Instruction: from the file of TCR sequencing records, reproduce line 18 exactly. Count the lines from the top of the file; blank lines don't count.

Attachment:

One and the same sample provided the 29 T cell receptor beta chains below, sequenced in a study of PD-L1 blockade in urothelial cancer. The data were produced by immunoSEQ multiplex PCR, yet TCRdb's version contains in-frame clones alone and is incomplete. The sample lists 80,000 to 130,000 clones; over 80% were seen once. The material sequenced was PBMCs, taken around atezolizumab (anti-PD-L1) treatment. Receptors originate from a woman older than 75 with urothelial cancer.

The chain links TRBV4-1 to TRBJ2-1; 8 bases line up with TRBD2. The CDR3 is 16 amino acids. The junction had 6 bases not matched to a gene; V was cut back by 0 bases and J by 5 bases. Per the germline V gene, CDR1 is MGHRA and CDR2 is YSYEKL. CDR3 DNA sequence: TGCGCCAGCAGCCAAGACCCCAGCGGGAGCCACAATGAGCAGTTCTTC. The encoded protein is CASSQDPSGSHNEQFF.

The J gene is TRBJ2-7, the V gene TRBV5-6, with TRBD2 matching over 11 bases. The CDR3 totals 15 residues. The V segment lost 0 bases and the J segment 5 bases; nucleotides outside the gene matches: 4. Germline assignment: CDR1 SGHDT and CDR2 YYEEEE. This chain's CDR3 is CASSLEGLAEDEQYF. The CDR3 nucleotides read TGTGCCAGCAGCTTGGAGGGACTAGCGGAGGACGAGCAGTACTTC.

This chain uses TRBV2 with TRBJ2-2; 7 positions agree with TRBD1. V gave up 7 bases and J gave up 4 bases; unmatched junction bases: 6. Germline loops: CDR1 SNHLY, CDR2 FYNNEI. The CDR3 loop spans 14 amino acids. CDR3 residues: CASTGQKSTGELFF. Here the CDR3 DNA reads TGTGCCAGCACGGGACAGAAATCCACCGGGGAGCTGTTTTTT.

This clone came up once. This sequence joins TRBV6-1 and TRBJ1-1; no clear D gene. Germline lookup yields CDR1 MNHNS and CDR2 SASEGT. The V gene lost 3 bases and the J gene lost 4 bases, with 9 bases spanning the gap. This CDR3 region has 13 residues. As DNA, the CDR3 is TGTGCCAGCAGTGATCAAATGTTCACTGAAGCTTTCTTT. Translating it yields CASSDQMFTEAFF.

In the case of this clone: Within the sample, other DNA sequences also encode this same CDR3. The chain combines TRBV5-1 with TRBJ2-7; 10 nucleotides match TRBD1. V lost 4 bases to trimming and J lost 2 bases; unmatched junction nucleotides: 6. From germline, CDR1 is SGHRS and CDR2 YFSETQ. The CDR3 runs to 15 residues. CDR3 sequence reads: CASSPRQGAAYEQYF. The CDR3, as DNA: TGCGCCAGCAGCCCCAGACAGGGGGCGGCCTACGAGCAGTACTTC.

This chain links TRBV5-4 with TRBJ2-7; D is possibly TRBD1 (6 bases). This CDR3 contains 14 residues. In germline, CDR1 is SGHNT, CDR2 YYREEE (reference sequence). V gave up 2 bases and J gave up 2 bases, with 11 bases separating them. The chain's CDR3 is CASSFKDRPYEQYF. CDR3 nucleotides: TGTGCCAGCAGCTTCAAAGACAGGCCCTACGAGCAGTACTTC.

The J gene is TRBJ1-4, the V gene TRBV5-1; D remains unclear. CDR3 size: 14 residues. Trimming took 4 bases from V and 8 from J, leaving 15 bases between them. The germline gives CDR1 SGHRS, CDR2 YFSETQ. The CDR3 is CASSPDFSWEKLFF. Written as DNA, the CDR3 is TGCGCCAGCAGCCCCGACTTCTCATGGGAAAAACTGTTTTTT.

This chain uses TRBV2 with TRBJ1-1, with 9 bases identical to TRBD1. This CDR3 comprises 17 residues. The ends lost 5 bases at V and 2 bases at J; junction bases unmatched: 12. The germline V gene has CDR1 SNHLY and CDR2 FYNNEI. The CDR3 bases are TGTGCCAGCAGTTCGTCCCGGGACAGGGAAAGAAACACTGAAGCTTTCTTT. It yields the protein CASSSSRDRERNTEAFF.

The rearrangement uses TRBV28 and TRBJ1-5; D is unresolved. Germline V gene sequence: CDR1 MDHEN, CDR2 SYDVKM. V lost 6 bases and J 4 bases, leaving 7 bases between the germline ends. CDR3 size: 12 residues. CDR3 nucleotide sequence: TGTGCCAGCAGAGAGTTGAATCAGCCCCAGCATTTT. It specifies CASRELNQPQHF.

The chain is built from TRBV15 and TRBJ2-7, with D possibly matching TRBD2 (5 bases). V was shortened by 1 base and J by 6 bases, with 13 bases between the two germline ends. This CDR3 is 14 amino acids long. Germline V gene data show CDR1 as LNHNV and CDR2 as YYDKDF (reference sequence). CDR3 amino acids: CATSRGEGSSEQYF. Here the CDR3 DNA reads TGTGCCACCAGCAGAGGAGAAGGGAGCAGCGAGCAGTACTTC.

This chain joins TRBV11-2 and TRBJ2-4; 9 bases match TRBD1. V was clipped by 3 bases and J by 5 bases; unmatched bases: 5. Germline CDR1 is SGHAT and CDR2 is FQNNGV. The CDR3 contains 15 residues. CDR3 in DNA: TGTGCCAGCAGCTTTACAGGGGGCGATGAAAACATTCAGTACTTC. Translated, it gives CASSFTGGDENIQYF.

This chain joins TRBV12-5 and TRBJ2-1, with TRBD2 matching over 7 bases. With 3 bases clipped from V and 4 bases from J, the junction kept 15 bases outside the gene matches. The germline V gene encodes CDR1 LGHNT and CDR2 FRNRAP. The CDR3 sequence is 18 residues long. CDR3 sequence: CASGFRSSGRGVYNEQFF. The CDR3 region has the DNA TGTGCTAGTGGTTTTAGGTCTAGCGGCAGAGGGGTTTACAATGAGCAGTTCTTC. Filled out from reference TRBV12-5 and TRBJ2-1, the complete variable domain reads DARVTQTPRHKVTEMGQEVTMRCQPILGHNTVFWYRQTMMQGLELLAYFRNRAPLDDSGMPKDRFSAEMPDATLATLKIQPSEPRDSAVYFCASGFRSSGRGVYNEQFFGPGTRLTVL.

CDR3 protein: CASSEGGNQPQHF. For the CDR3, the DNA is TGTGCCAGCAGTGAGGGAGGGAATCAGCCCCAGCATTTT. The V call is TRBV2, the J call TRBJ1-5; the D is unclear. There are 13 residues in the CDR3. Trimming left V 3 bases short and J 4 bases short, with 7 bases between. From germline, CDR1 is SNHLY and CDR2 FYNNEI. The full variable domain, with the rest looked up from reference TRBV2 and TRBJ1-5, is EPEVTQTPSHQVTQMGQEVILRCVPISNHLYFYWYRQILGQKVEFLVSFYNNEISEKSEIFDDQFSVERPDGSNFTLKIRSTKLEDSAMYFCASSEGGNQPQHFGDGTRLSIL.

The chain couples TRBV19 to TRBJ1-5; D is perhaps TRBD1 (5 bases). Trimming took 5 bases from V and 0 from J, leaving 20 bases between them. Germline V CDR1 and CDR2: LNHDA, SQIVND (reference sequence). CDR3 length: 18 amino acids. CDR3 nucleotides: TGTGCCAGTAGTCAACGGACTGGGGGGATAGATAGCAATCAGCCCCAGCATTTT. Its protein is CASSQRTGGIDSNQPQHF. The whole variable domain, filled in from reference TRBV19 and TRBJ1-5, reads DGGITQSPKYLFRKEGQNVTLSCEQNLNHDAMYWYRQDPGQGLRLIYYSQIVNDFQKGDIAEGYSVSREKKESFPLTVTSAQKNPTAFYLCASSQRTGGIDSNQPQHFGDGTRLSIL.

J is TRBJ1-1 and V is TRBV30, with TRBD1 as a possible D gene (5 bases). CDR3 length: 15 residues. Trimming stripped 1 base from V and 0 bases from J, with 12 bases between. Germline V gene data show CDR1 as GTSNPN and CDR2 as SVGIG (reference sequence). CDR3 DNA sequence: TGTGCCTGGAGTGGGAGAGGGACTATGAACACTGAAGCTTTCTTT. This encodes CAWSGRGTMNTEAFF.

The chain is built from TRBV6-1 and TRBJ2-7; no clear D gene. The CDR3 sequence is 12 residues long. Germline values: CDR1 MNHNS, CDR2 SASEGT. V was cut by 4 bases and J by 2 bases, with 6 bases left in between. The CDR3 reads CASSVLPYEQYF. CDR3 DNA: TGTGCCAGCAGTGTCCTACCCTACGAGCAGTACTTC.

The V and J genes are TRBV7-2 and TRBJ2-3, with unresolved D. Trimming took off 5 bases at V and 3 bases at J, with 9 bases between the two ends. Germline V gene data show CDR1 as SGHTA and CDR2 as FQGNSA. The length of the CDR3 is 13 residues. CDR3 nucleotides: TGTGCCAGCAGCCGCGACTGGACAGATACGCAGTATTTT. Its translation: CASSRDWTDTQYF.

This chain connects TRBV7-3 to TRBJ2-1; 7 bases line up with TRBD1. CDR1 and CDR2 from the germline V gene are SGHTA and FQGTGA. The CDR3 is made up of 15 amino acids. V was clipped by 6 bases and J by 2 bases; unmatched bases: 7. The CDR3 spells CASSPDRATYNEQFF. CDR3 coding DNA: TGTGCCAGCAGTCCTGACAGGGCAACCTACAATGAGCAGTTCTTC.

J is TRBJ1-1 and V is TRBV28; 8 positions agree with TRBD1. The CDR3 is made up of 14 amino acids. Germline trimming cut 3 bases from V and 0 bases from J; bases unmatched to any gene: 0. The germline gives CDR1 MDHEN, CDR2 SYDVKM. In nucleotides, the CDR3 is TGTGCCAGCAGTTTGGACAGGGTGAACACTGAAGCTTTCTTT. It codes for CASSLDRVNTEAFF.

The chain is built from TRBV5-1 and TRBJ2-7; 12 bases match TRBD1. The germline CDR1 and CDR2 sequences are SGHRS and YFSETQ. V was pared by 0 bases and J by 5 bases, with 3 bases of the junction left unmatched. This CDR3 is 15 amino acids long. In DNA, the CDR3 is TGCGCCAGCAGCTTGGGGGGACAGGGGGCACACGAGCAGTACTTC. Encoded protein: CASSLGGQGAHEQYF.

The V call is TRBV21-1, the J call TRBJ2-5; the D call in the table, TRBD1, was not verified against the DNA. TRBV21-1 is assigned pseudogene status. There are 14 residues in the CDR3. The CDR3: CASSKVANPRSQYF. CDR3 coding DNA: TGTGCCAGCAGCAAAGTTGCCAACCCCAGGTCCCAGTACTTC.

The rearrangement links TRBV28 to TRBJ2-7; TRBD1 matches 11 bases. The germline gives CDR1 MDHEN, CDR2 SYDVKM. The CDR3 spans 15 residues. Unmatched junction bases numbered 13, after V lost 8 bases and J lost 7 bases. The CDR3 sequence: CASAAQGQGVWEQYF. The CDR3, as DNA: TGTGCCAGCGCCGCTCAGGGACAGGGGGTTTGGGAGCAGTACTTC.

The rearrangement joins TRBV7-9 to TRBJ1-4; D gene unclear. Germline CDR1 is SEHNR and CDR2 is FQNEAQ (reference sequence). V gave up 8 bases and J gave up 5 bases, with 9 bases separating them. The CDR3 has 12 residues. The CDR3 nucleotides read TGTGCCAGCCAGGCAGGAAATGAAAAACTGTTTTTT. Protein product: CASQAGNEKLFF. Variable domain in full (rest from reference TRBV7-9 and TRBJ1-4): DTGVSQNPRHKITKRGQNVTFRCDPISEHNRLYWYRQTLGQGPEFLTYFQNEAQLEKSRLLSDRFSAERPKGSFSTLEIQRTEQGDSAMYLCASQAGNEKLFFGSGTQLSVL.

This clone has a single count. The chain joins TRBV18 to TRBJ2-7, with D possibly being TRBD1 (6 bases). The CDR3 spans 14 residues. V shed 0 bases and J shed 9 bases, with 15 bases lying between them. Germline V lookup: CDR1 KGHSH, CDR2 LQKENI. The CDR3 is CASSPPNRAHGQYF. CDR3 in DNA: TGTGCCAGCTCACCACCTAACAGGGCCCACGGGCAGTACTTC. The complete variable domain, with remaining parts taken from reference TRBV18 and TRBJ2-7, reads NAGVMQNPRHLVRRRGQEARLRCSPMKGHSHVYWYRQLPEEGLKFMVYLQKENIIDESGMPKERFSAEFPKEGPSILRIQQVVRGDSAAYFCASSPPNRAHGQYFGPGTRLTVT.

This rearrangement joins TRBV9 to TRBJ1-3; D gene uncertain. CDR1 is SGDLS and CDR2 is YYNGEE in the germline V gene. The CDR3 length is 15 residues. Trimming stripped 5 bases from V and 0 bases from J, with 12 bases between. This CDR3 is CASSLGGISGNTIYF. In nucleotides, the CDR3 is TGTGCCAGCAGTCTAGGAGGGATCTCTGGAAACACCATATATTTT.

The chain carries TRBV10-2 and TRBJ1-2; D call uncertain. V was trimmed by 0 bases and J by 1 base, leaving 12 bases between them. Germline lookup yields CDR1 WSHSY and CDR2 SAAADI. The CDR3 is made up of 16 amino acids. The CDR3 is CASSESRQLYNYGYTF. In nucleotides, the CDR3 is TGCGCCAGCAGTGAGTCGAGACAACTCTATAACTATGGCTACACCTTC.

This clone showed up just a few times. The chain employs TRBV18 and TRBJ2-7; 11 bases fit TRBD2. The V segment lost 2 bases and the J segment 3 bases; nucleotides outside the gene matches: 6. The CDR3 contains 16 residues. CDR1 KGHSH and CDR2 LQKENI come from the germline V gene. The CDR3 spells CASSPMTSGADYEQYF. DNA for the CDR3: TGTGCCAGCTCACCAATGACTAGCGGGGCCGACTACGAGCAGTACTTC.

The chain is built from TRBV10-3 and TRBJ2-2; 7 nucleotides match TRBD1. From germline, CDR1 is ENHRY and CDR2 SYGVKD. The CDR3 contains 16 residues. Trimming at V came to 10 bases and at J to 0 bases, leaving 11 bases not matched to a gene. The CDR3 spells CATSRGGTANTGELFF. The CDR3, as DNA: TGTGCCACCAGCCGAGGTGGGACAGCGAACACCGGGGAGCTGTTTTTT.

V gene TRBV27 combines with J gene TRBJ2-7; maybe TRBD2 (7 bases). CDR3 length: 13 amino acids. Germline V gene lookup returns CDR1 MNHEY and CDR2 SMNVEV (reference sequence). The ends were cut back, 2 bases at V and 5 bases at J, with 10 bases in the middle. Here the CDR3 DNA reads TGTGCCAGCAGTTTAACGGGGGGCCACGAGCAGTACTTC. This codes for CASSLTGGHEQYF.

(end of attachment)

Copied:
The V and J genes are TRBV7-2 and TRBJ2-3, with unresolved D. Trimming took off 5 bases at V and 3 bases at J, with 9 bases between the two ends. Germline V gene data show CDR1 as SGHTA and CDR2 as FQGNSA. The length of the CDR3 is 13 residues. CDR3 nucleotides: TGTGCCAGCAGCCGCGACTGGACAGATACGCAGTATTTT. Its translation: CASSRDWTDTQYF.